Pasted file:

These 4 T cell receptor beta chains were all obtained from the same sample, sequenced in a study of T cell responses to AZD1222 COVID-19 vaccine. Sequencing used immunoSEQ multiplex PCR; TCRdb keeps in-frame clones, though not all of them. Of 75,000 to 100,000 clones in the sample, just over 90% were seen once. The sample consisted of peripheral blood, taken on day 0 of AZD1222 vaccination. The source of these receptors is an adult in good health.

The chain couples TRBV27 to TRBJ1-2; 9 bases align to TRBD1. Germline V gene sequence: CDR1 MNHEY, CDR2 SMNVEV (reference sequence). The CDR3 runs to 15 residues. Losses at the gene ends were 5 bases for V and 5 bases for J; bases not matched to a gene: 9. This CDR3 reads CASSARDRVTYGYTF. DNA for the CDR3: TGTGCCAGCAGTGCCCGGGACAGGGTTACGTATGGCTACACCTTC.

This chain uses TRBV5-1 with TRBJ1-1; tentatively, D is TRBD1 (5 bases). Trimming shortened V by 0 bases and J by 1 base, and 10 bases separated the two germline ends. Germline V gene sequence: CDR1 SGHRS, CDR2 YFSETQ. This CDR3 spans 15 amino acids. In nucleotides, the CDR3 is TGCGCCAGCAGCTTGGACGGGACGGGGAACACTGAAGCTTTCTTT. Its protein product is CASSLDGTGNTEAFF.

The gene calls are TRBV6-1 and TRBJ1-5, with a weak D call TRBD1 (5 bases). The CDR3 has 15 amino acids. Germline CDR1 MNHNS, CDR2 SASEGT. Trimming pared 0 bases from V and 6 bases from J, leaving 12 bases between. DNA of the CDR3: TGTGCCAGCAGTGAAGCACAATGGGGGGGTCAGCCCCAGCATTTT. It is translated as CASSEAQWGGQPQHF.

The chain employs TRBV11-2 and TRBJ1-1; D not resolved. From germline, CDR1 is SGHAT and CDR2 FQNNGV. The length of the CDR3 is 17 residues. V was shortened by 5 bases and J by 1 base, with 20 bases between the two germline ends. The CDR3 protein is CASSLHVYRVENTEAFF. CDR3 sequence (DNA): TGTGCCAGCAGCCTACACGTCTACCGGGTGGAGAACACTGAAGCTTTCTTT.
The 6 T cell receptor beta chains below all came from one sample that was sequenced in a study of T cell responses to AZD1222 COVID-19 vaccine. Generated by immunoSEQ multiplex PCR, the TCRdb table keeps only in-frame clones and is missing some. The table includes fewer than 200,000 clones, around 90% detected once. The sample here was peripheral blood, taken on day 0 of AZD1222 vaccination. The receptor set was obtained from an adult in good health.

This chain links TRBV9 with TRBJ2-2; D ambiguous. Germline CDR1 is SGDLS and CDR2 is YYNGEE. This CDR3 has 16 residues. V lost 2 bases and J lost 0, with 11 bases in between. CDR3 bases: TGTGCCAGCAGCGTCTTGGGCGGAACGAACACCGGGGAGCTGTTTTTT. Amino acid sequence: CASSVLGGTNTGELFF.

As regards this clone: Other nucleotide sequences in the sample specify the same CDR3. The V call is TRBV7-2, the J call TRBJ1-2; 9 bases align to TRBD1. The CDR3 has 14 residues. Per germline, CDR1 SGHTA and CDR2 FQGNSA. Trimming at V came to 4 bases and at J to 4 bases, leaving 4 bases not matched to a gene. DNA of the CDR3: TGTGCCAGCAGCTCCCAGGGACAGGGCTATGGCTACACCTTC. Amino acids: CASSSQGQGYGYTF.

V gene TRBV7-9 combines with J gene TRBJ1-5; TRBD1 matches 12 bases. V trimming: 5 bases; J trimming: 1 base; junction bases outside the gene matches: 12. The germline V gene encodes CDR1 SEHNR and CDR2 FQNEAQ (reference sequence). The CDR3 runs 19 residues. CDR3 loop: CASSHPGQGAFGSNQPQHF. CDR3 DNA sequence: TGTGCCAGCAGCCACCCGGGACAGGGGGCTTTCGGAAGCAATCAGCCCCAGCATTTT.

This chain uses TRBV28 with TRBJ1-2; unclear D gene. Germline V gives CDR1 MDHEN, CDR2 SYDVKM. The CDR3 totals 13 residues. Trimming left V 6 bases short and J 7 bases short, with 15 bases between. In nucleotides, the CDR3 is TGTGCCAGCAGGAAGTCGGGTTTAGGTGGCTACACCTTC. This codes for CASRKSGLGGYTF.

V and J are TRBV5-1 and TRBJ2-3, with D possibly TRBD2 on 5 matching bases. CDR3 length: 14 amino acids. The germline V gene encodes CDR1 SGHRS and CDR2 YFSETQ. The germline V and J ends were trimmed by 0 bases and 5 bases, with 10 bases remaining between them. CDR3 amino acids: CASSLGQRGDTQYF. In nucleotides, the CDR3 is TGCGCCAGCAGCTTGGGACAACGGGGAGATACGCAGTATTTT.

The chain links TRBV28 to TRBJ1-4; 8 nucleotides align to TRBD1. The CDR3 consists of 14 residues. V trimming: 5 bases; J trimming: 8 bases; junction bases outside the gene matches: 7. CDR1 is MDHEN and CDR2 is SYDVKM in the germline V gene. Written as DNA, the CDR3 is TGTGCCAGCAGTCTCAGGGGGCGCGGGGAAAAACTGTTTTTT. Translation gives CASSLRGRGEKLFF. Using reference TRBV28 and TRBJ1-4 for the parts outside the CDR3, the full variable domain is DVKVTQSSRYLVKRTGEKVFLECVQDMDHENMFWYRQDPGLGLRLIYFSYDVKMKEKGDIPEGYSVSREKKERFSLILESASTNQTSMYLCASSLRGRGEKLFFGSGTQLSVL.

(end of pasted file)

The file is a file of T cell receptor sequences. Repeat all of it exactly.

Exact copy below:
These 4 T cell receptor beta chains were all obtained from the same sample, sequenced in a study of T cell responses to AZD1222 COVID-19 vaccine. Sequencing used immunoSEQ multiplex PCR; TCRdb keeps in-frame clones, though not all of them. Of 75,000 to 100,000 clones in the sample, just over 90% were seen once. The sample consisted of peripheral blood, taken on day 0 of AZD1222 vaccination. The source of these receptors is an adult in good health.

The chain couples TRBV27 to TRBJ1-2; 9 bases align to TRBD1. Germline V gene sequence: CDR1 MNHEY, CDR2 SMNVEV (reference sequence). The CDR3 runs to 15 residues. Losses at the gene ends were 5 bases for V and 5 bases for J; bases not matched to a gene: 9. This CDR3 reads CASSARDRVTYGYTF. DNA for the CDR3: TGTGCCAGCAGTGCCCGGGACAGGGTTACGTATGGCTACACCTTC.

This chain uses TRBV5-1 with TRBJ1-1; tentatively, D is TRBD1 (5 bases). Trimming shortened V by 0 bases and J by 1 base, and 10 bases separated the two germline ends. Germline V gene sequence: CDR1 SGHRS, CDR2 YFSETQ. This CDR3 spans 15 amino acids. In nucleotides, the CDR3 is TGCGCCAGCAGCTTGGACGGGACGGGGAACACTGAAGCTTTCTTT. Its protein product is CASSLDGTGNTEAFF.

The gene calls are TRBV6-1 and TRBJ1-5, with a weak D call TRBD1 (5 bases). The CDR3 has 15 amino acids. Germline CDR1 MNHNS, CDR2 SASEGT. Trimming pared 0 bases from V and 6 bases from J, leaving 12 bases between. DNA of the CDR3: TGTGCCAGCAGTGAAGCACAATGGGGGGGTCAGCCCCAGCATTTT. It is translated as CASSEAQWGGQPQHF.

The chain employs TRBV11-2 and TRBJ1-1; D not resolved. From germline, CDR1 is SGHAT and CDR2 FQNNGV. The length of the CDR3 is 17 residues. V was shortened by 5 bases and J by 1 base, with 20 bases between the two germline ends. The CDR3 protein is CASSLHVYRVENTEAFF. CDR3 sequence (DNA): TGTGCCAGCAGCCTACACGTCTACCGGGTGGAGAACACTGAAGCTTTCTTT.
The 6 T cell receptor beta chains below all came from one sample that was sequenced in a study of T cell responses to AZD1222 COVID-19 vaccine. Generated by immunoSEQ multiplex PCR, the TCRdb table keeps only in-frame clones and is missing some. The table includes fewer than 200,000 clones, around 90% detected once. The sample here was peripheral blood, taken on day 0 of AZD1222 vaccination. The receptor set was obtained from an adult in good health.

This chain links TRBV9 with TRBJ2-2; D ambiguous. Germline CDR1 is SGDLS and CDR2 is YYNGEE. This CDR3 has 16 residues. V lost 2 bases and J lost 0, with 11 bases in between. CDR3 bases: TGTGCCAGCAGCGTCTTGGGCGGAACGAACACCGGGGAGCTGTTTTTT. Amino acid sequence: CASSVLGGTNTGELFF.

As regards this clone: Other nucleotide sequences in the sample specify the same CDR3. The V call is TRBV7-2, the J call TRBJ1-2; 9 bases align to TRBD1. The CDR3 has 14 residues. Per germline, CDR1 SGHTA and CDR2 FQGNSA. Trimming at V came to 4 bases and at J to 4 bases, leaving 4 bases not matched to a gene. DNA of the CDR3: TGTGCCAGCAGCTCCCAGGGACAGGGCTATGGCTACACCTTC. Amino acids: CASSSQGQGYGYTF.

V gene TRBV7-9 combines with J gene TRBJ1-5; TRBD1 matches 12 bases. V trimming: 5 bases; J trimming: 1 base; junction bases outside the gene matches: 12. The germline V gene encodes CDR1 SEHNR and CDR2 FQNEAQ (reference sequence). The CDR3 runs 19 residues. CDR3 loop: CASSHPGQGAFGSNQPQHF. CDR3 DNA sequence: TGTGCCAGCAGCCACCCGGGACAGGGGGCTTTCGGAAGCAATCAGCCCCAGCATTTT.

This chain uses TRBV28 with TRBJ1-2; unclear D gene. Germline V gives CDR1 MDHEN, CDR2 SYDVKM. The CDR3 totals 13 residues. Trimming left V 6 bases short and J 7 bases short, with 15 bases between. In nucleotides, the CDR3 is TGTGCCAGCAGGAAGTCGGGTTTAGGTGGCTACACCTTC. This codes for CASRKSGLGGYTF.

V and J are TRBV5-1 and TRBJ2-3, with D possibly TRBD2 on 5 matching bases. CDR3 length: 14 amino acids. The germline V gene encodes CDR1 SGHRS and CDR2 YFSETQ. The germline V and J ends were trimmed by 0 bases and 5 bases, with 10 bases remaining between them. CDR3 amino acids: CASSLGQRGDTQYF. In nucleotides, the CDR3 is TGCGCCAGCAGCTTGGGACAACGGGGAGATACGCAGTATTTT.

The chain links TRBV28 to TRBJ1-4; 8 nucleotides align to TRBD1. The CDR3 consists of 14 residues. V trimming: 5 bases; J trimming: 8 bases; junction bases outside the gene matches: 7. CDR1 is MDHEN and CDR2 is SYDVKM in the germline V gene. Written as DNA, the CDR3 is TGTGCCAGCAGTCTCAGGGGGCGCGGGGAAAAACTGTTTTTT. Translation gives CASSLRGRGEKLFF. Using reference TRBV28 and TRBJ1-4 for the parts outside the CDR3, the full variable domain is DVKVTQSSRYLVKRTGEKVFLECVQDMDHENMFWYRQDPGLGLRLIYFSYDVKMKEKGDIPEGYSVSREKKERFSLILESASTNQTSMYLCASSLRGRGEKLFFGSGTQLSVL.